If you’re on a fixed tariff, then the price you pay is set according to the tariff you signed up to. This is fixed for the full duration of the tariff, regardless of changes to the wholesale cost of electricity during that period. It's also unaffected by changes to the energy price cap during that period.

What happens if my electricity supplier goes bust?

Your supply continues uninterrupted, and any credit balance is protected. If you’d already started a switch to a new provider, let that carry on as normal. If not, then Ofgem appoints a new supplier and automatically switches you to it.

You're put on a ‘deemed’ tariff, which could be more expensive than the tariff you were on. When your new supplier gets in contact, ask to be put on its cheapest tariff. Or you could shop around using our energy comparison.

You can switch to another provider without incurring any exit fees, even if you were previously on a fixed contract.

Will switching to a new electricity supply affect my current supply?

No, the Energy Switch Guarantee promises that both old and new suppliers “work together to ensure that your supply will never be interrupted”.

Everything is handled behind the scenes and all you need to do is take a meter reading on the day of the switch and give this to your old supplier. This ensures that you’re billed correctly and that your old supplier can refund any unused credit owed to you. Most final bills are calculated within 6 weeks of your switch.

How long does it take to switch electricity supplier?

It’s now possible to complete a switch to a new supplier in just 5 working days. You can, however, request the switch to be postponed until after the 14-day cooling-off period. During these 2 weeks, you’re free to change your mind and cancel the switch for any reason. Contact your new supplier to do this. Once the period ends, the switch should be complete within 5 working days.

How do I keep my electricity costs down?

There's lots of things you can do to save energy in your home:

  • Switch appliances off at the plug when not in use. Standby mode can use nearly as much power as when the appliance is switched on.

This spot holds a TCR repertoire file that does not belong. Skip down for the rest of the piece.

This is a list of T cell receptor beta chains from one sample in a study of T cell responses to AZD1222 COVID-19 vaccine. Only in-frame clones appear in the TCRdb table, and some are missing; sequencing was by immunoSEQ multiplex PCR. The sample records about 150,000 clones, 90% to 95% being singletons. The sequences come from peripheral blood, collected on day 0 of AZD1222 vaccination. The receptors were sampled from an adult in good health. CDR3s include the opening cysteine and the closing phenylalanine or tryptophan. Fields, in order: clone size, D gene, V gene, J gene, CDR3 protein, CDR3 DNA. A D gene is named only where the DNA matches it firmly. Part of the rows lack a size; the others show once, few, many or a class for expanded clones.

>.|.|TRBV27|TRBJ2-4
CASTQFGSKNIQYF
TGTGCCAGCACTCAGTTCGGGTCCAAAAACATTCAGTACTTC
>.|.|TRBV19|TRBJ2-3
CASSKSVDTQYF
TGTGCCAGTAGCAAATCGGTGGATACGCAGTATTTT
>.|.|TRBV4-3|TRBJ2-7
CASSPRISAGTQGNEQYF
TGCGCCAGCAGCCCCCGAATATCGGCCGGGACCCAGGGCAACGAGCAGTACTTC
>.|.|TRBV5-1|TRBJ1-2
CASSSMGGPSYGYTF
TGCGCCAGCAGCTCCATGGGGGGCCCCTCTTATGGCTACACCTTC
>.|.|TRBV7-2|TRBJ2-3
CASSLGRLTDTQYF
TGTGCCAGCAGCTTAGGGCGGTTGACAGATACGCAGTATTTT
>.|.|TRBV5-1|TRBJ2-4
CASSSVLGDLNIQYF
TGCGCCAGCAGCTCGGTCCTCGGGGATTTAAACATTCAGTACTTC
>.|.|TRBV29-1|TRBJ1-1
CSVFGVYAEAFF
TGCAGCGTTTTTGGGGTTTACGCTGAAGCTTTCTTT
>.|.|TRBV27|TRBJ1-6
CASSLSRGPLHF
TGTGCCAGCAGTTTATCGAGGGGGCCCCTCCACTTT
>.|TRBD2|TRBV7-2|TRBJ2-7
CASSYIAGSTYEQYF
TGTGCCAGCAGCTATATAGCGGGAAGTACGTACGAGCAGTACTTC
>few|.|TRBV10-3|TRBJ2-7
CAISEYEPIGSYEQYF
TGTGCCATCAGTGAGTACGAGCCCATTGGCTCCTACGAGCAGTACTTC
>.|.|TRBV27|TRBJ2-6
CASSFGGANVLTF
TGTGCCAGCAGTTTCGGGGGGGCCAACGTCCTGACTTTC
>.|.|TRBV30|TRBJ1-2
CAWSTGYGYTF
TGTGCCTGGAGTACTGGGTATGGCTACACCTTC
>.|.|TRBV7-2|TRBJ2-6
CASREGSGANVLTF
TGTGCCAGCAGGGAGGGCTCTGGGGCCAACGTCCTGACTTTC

• Provide your supplier with accurate meter readings to make sure you're only paying for the electricity and gas your using and avoid any surprises in future.
  • Keep a note of the end date if you're on a fixed price tariff. Knowing when your fixed price deal is coming to an end can help you prepare for your costs going up.
  • Consider using the microwave when you're cooking, it's far more energy efficient than your electric oven.
  • Don't forget about your lights. Switch off lights in rooms you're not in and install energy saving lightbulbs. If you’re on a fixed price tariff. Knowing when your fixed price deal is coming to an end can help you prepare for your costs going up.

For more ideas on how to save money on your energy bills, read our energy efficiency guide.

Frequently asked questions

Do I have to have a smart meter to switch?

The short answer is no.

The government requires electricity suppliers to offer smart meters to all customers, and some providers do require you to have a smart meter to take their tariff. This is because these companies use smart meter capabilities to reduce their costs.

A smart meter can also help you control your usage by allowing you to see how much you're using and remind you to switch things off to save more money. But the choice is yours – if you don’t want a smart meter then you don’t have to have one – just make sure the tariff you choose on your electricity price comparison doesn’t demand it.

Can I switch electricity supplier if I rent my home?

It depends on who pays the bill. If the cost of your energy is included in your rent, then your landlord is responsible. You need to ask them to switch. But if you're responsible for paying the bill, and it’s in your name, then you're free to switch. If in doubt, check with your landlord or tenancy agreement.

Can I switch electricity supplier if I rent my home?

Yes, you can switch prepayment tariffs like regular tariffs. They’re more competitively priced too as the government has committed to ending the prepay premium.

If you’re looking to switch from a prepayment meter to a standard credit meter, be aware that:

  • You may need to pass a credit check, as well as pay any outstanding monies owed to your supplier.
  • You may also have to pay to fit the new standard credit meter depending on which supplier you choose.
  • If you’re moving into rented accommodation, check with your landlord. You may have to pay to switch back to a prepayment meter when you leave.

Can I switch electricity supplier if I rent my home?

You should be able to find out who your supplier is from your most recent electricity bill. If all else fails, visit the Energy Networks Association website. From here you can find out who your network operator is, and they can tell you who supplies electricity to your home.

Which is the cheapest energy supplier?

It depends on several factors: where you live, how much electricity you use, and what tariffs are available to you. 

Will I have to pay an exit fee when I switch electricity supplier?

If you’re on a fixed rate tariff, you may be liable to pay a one-off fee – check your bill or tariff for confirmation. If there is an exit fee attached, but you’re within the last 49 days of your contract, you can switch for free.